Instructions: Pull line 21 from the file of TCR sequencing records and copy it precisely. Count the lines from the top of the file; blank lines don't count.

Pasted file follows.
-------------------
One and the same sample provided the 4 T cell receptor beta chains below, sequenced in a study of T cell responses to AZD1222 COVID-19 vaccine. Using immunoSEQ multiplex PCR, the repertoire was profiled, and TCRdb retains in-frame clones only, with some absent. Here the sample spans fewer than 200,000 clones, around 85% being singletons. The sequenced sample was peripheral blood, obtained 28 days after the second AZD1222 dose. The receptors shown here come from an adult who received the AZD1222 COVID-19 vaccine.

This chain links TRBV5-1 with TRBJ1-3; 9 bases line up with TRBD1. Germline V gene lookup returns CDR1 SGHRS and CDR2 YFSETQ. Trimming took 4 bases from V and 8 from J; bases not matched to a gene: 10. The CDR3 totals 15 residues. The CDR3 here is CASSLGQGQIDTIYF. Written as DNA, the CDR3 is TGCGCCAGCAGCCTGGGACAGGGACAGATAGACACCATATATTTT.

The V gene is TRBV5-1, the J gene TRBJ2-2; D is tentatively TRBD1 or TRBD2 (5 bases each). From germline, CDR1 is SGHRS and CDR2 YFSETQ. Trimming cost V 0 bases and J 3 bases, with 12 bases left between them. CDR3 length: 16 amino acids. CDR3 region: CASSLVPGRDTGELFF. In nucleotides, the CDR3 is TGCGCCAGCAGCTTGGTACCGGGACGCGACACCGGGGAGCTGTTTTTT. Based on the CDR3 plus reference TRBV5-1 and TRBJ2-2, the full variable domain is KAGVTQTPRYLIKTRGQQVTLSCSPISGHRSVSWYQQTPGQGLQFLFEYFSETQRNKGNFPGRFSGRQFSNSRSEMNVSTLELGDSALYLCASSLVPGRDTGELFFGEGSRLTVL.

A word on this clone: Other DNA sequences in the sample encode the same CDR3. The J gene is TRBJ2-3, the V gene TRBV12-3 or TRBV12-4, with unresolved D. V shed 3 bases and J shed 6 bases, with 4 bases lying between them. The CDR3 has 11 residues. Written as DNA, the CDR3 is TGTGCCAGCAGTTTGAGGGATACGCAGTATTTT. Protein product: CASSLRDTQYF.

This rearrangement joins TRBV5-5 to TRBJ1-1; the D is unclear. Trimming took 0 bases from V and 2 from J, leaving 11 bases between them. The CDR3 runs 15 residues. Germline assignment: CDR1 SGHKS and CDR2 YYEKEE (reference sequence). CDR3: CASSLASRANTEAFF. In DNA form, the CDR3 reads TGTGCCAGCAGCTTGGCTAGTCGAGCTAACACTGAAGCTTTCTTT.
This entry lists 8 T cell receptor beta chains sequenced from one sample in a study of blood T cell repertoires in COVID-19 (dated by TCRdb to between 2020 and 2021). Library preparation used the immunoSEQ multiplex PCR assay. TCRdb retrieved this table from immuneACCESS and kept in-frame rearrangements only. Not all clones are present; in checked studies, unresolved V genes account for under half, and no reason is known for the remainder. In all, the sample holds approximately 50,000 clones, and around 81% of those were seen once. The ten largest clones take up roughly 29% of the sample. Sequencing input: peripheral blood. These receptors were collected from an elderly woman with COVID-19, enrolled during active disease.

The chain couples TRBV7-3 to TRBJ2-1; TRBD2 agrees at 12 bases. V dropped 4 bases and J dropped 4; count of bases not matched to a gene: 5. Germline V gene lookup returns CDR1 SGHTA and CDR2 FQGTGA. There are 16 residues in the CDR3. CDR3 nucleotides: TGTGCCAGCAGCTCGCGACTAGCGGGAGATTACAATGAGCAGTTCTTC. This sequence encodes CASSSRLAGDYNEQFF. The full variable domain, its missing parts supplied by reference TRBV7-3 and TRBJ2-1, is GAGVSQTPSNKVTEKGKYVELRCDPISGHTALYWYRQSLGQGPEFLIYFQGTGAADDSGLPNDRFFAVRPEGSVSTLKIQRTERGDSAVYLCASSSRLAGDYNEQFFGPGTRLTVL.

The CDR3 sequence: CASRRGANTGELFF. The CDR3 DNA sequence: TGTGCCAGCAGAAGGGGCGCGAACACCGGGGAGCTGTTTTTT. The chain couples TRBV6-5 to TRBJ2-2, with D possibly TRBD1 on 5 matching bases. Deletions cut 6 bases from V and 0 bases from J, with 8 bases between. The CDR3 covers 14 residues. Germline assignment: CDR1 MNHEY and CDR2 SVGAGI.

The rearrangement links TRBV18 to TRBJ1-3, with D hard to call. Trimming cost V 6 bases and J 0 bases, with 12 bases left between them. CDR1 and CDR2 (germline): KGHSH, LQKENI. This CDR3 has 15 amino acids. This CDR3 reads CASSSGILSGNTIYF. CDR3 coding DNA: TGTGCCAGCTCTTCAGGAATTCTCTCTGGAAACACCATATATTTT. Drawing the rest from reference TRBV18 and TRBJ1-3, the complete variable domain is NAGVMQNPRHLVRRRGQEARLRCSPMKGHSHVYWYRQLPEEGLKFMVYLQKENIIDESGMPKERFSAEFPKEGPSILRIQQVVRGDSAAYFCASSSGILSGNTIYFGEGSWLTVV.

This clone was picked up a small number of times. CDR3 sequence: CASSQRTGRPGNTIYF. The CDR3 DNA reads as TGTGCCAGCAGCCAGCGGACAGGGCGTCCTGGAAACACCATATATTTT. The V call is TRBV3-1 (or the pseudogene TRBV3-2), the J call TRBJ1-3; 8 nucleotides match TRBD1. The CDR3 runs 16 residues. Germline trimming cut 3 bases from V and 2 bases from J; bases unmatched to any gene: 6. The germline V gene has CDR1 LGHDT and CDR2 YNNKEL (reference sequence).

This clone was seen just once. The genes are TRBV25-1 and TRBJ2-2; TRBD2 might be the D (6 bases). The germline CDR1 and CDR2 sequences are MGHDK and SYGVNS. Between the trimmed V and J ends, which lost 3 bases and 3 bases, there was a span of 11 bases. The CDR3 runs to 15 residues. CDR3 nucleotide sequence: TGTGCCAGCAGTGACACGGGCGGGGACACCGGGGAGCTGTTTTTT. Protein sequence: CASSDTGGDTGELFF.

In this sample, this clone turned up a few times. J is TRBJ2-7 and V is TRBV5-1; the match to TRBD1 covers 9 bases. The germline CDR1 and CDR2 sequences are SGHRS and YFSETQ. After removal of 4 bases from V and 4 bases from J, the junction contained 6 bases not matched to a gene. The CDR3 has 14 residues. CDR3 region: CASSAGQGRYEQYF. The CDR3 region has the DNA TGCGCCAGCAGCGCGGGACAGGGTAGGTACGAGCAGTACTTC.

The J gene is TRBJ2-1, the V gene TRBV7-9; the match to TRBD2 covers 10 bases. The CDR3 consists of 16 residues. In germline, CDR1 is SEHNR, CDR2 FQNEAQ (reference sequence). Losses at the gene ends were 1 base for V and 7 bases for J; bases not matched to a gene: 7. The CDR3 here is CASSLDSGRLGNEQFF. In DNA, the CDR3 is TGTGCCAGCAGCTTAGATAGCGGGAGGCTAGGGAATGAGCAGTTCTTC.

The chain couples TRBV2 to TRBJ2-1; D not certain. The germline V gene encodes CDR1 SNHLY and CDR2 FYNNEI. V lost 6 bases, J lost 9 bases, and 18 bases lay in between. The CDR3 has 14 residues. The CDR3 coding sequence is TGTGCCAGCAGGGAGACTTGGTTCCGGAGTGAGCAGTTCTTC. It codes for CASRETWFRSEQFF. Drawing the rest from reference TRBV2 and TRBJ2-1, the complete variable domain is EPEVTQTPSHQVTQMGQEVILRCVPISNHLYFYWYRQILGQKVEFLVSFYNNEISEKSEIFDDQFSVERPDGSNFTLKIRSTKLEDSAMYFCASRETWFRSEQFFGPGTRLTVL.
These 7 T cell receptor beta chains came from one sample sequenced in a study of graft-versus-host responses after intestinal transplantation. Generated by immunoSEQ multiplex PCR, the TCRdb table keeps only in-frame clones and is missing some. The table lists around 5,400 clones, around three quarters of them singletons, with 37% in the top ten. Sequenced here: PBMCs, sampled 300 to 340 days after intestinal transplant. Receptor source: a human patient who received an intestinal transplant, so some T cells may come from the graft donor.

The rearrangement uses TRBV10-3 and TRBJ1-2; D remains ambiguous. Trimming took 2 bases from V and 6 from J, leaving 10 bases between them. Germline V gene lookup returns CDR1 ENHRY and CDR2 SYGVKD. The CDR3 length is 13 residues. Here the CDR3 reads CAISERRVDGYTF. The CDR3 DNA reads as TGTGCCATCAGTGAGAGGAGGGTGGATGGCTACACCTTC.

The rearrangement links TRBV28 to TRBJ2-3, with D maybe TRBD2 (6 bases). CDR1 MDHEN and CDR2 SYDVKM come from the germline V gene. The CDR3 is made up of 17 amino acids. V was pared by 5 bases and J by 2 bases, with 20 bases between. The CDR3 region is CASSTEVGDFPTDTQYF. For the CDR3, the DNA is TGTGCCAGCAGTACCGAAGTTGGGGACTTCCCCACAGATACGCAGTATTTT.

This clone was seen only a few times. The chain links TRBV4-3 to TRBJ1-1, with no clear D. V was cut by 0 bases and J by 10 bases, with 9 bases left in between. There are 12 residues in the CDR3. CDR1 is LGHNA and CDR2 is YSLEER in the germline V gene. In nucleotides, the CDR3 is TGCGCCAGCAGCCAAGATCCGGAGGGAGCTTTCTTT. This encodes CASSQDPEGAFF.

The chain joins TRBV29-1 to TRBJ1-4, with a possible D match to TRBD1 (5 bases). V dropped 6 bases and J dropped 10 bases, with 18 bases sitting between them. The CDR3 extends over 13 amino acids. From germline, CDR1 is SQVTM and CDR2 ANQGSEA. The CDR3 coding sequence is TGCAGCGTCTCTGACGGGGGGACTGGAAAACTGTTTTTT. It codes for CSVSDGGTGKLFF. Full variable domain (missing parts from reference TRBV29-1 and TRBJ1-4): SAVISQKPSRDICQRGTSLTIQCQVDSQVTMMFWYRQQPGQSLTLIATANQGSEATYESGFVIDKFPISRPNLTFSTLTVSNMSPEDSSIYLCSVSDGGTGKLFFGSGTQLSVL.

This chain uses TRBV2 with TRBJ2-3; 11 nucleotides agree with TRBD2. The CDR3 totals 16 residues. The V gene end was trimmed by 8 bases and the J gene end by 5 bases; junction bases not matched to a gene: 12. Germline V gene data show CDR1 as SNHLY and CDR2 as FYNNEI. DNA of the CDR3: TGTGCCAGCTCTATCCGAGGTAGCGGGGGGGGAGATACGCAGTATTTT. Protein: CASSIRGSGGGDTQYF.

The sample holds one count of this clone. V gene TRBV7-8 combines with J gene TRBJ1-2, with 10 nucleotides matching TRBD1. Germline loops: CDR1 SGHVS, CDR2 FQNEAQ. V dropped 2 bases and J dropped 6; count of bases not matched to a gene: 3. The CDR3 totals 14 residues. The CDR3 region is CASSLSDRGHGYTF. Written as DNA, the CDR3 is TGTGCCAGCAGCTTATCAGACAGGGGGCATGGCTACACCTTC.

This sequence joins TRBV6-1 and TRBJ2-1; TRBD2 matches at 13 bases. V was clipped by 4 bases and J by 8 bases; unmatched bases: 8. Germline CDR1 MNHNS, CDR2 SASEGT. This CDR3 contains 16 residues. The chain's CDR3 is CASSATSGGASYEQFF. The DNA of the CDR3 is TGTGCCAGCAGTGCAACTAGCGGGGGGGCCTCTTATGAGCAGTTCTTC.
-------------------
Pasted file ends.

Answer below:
The sample holds one count of this clone. V gene TRBV7-8 combines with J gene TRBJ1-2, with 10 nucleotides matching TRBD1. Germline loops: CDR1 SGHVS, CDR2 FQNEAQ. V dropped 2 bases and J dropped 6; count of bases not matched to a gene: 3. The CDR3 totals 14 residues. The CDR3 region is CASSLSDRGHGYTF. Written as DNA, the CDR3 is TGTGCCAGCAGCTTATCAGACAGGGGGCATGGCTACACCTTC.